Segment of Onyx takes this one step further and requires you to have all three pieces before it becomes the powerful Pendant of the Queen. Open Gate also requires at least two copies to perform its intended function. Mind’s Eye doesn’t require all copies to do powerful things, but each extra gives you a little more value for the one in play. This style of card requires high draw or ways to find the specific copies, but is also great fun when it comes together.

The last design I want to explore is that of the Research cards. These cards work in a different way than what we’ve seen for far and drawing even one copy is actively bad. Both Astounding Revelation and Surprising Find become one icon skill cards while in your hand. Conversely, you generally do want to include as many as possible in your deck to maximize the chances you’ll see these cards during your searches. While Research seems to be a unique mechanic to Seekers, I do hope we’ll see more of this type of Myriad card in the future where you are benefited for having extra copies in your deck.

There’s also other benefits to Myriad cards. The first one revolves around how they are purchased, since you only pay the XP cost of the first. This effectively makes each copy of Easy Mark cost 1/3 XP. The downside of this is that not adding every copy of a Myriad card can feel like you’re wasting experience points. With 30 card decks, all copies of just one card would be 10% of the whole deck. It can feel wasteful adding the third copy of Empower Self, for example, especially if it boosts a stat you aren’t using.

Focusing on who likes these cards, Patrice Hathaway gets a special shout here for being able to see a lot of her deck. She can also discard or commit the first copies of Glimmer of Hope and Fortuitous Discovery before drawing the more impactful later copies. Mandy Thompson is also a natural fit since she can both find most copies of the Myriad cards while also activating Research abilities along the way. Dexter Drake or other investigators with access to Lucky Cigarette Case can also assemble the pieces with ease. The upgraded version is especially good at this task, as is the upgraded Rabbit’s Foot.

Why more?

The ability to add three copies of a single card is definitely fun and powerful, but could we ever see more? In Magic: The Gathering we occasionally see cards that allow you to include any number of them in your deck, usually rewarding you for getting out a high number of copies. We’ve also seen cards that allow you to include a specific number in your deck, as an homage to another piece of media. With that in mind, it’s worth asking the question, would there ever be an Arkham card that allows you to add more than three copies to your deck? What about unlimited copies?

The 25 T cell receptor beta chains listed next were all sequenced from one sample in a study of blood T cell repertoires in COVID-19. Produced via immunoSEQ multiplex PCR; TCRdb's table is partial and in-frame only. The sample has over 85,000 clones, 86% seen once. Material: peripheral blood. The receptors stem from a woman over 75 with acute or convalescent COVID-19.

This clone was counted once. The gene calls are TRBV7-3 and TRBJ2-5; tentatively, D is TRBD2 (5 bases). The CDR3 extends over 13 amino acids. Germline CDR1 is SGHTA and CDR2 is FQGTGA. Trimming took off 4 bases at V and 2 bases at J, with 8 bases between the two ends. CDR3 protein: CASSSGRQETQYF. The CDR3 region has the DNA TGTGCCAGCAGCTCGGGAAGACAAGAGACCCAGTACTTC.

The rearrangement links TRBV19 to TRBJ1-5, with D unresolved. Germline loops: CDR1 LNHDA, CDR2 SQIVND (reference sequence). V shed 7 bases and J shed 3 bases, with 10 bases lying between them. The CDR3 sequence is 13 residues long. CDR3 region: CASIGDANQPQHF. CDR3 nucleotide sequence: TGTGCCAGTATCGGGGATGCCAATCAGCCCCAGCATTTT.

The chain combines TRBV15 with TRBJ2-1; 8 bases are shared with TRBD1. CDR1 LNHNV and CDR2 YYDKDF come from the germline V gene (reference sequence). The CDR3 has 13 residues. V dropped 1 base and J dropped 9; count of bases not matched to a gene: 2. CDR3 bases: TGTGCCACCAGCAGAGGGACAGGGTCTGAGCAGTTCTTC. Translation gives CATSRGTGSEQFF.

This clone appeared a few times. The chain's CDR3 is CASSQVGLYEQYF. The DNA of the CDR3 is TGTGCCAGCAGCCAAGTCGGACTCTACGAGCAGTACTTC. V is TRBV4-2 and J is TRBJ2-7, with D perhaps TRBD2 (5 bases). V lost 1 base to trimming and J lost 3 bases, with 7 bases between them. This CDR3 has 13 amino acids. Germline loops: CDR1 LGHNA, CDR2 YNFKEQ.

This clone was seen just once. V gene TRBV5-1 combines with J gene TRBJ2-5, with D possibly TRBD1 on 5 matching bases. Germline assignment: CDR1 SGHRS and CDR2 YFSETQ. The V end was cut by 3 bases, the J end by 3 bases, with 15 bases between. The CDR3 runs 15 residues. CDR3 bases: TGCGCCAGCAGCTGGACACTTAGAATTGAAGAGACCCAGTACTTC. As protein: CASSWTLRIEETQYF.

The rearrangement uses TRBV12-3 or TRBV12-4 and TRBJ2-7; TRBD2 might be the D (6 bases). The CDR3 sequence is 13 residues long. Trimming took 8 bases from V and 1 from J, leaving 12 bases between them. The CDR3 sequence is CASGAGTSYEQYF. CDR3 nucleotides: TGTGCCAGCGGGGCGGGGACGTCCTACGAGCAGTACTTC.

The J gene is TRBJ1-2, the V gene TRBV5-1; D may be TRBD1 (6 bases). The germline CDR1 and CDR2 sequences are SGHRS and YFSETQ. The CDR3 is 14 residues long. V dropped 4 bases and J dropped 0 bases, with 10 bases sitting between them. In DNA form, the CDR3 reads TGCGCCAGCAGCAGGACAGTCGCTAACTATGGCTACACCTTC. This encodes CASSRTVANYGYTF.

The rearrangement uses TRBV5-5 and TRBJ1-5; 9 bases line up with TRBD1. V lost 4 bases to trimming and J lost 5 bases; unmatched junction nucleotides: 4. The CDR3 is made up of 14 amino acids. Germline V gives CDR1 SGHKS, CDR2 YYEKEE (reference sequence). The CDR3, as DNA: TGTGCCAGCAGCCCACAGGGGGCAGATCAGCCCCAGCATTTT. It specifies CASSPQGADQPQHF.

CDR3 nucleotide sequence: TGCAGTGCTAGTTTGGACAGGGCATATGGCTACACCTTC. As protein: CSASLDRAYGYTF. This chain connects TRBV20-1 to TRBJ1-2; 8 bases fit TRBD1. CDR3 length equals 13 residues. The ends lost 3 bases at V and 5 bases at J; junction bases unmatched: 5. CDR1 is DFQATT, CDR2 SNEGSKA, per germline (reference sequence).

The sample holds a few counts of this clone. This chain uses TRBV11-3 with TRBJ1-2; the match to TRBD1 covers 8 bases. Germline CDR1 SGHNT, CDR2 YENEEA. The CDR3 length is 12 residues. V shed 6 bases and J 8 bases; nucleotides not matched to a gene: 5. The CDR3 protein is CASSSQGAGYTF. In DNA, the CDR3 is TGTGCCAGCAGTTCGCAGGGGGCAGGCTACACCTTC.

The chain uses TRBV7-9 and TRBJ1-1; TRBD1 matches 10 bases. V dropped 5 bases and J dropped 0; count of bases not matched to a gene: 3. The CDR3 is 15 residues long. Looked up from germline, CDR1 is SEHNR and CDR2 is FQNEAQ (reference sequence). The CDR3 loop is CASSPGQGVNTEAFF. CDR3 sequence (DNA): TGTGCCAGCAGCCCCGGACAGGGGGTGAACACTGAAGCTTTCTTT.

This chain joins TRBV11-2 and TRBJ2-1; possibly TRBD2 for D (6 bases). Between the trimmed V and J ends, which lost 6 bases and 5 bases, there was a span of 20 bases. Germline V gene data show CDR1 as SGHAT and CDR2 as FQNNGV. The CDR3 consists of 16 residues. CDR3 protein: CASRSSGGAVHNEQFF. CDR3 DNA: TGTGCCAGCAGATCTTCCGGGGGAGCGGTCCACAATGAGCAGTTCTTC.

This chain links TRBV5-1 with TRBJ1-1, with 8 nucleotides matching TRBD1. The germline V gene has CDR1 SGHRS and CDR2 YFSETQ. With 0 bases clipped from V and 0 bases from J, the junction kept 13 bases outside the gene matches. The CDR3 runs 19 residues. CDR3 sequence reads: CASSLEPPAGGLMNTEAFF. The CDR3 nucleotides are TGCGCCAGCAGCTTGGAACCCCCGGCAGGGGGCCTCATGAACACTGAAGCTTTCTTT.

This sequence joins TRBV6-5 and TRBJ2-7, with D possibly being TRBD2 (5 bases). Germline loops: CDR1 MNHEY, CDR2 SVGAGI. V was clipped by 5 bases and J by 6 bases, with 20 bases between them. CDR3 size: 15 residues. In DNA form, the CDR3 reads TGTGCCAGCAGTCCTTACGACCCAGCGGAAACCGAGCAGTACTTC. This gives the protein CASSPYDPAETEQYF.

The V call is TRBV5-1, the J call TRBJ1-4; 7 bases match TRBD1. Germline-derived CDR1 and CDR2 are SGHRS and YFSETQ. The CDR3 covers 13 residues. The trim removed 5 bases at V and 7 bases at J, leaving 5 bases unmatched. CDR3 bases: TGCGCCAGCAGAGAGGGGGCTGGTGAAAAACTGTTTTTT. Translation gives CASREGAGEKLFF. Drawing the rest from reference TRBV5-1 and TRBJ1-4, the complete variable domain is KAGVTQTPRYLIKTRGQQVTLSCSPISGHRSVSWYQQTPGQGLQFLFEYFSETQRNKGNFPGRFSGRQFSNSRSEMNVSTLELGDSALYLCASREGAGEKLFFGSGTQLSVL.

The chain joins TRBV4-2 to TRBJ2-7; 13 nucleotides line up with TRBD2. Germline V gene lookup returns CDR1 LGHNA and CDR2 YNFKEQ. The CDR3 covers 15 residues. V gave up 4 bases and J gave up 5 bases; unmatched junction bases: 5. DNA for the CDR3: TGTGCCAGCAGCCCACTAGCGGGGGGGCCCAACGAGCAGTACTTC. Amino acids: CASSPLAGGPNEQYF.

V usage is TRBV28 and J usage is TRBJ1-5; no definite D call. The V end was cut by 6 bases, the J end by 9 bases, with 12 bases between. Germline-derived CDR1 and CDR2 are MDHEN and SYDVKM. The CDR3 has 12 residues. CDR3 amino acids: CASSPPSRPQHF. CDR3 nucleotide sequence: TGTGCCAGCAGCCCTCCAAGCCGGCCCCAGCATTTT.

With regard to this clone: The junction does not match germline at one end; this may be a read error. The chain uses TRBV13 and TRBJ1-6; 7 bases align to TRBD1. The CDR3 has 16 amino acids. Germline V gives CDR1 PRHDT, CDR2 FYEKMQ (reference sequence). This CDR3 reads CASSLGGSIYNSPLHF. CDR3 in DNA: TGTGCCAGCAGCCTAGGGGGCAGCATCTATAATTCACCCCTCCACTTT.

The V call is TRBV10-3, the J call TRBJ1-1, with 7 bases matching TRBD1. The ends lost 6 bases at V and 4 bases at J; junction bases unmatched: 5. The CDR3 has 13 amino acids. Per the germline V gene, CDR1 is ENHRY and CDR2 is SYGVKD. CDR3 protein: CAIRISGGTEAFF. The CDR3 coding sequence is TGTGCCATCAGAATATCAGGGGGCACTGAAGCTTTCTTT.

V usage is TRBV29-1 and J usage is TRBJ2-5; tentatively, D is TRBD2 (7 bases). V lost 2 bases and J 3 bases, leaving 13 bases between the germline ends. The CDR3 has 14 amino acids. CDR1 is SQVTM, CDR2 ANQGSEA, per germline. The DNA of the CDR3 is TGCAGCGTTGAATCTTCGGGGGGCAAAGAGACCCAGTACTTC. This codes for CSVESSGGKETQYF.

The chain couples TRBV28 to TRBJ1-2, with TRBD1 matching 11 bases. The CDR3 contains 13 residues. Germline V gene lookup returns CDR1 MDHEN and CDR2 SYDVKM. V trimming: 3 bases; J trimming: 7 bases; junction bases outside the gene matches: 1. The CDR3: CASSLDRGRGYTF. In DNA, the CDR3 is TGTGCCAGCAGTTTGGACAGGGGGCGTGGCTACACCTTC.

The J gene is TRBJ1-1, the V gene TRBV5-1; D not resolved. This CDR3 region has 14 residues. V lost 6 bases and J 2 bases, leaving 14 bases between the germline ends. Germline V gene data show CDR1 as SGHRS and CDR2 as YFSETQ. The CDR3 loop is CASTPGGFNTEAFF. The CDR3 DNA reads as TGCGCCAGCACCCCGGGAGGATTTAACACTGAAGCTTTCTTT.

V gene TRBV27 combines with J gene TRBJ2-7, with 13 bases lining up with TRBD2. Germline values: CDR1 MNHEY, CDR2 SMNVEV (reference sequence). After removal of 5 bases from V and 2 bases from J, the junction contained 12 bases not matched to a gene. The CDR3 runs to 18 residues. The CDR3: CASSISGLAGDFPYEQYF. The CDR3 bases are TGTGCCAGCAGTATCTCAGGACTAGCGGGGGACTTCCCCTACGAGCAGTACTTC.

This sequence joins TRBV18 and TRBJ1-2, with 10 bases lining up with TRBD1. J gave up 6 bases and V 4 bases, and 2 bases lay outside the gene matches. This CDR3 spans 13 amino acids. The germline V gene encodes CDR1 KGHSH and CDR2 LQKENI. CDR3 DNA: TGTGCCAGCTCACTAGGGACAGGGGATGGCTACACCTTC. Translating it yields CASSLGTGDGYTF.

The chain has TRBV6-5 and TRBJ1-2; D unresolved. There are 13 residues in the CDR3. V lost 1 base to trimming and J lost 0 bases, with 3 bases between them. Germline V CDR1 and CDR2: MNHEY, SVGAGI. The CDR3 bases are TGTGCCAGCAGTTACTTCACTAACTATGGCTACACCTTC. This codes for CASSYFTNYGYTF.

Hot off the presses note: Since the original writing of this article, we’ve seen the insanely adorable Sled Dog be previewed by the folks over at Playing Board Games. While this card does not have Myriad, it does allow you to include four copies in your deck. This ties perfectly into the closing discussion of this article and shows us that the design space of multiple copies in your deck has a lot of room to grow.

More than three copies is indeed possible, I do think that seeing a card with unlimited copies is a stretch for this game. The regular limit of 2 copies per deck and the average deck size of 30 means that adding 10 copies of a single card would mean a good amount of dead draws. Making this theoretical unlimited card cycle (that is, draw a card when played) would almost certainly be too good. I’d love to see a card that can search out more copies of itself, rewarding you for having more copies in your deck and also potentially activating research effects on every search.

Another direction that could be taken for this style of card is a mechanic similar to Mandy’s Signature event, Occult Evidence. A theoretical card with no limit to how many you can take, but that increases your deck size after a certain number of copies. Could they ever fit that on a single card? Would it have to be its own mechanic? No matter what the answers are, I’m excited for the future of this style of mechanic.

That’s all I have for today on Myriad. I hope I passed along at least some of my excitement on this mechanic to you. If you have strong feelings on this mechanic or if there’s another one you’d like to read about, let me know! Otherwise, feel free to send any comments, thoughts or concerns my way through Facebook, Twitter, Discord, or Nightgaunt Mail. See you next time!

Special thanks to @Antimarkovnikov on Discord for directing me to the art featured in this article.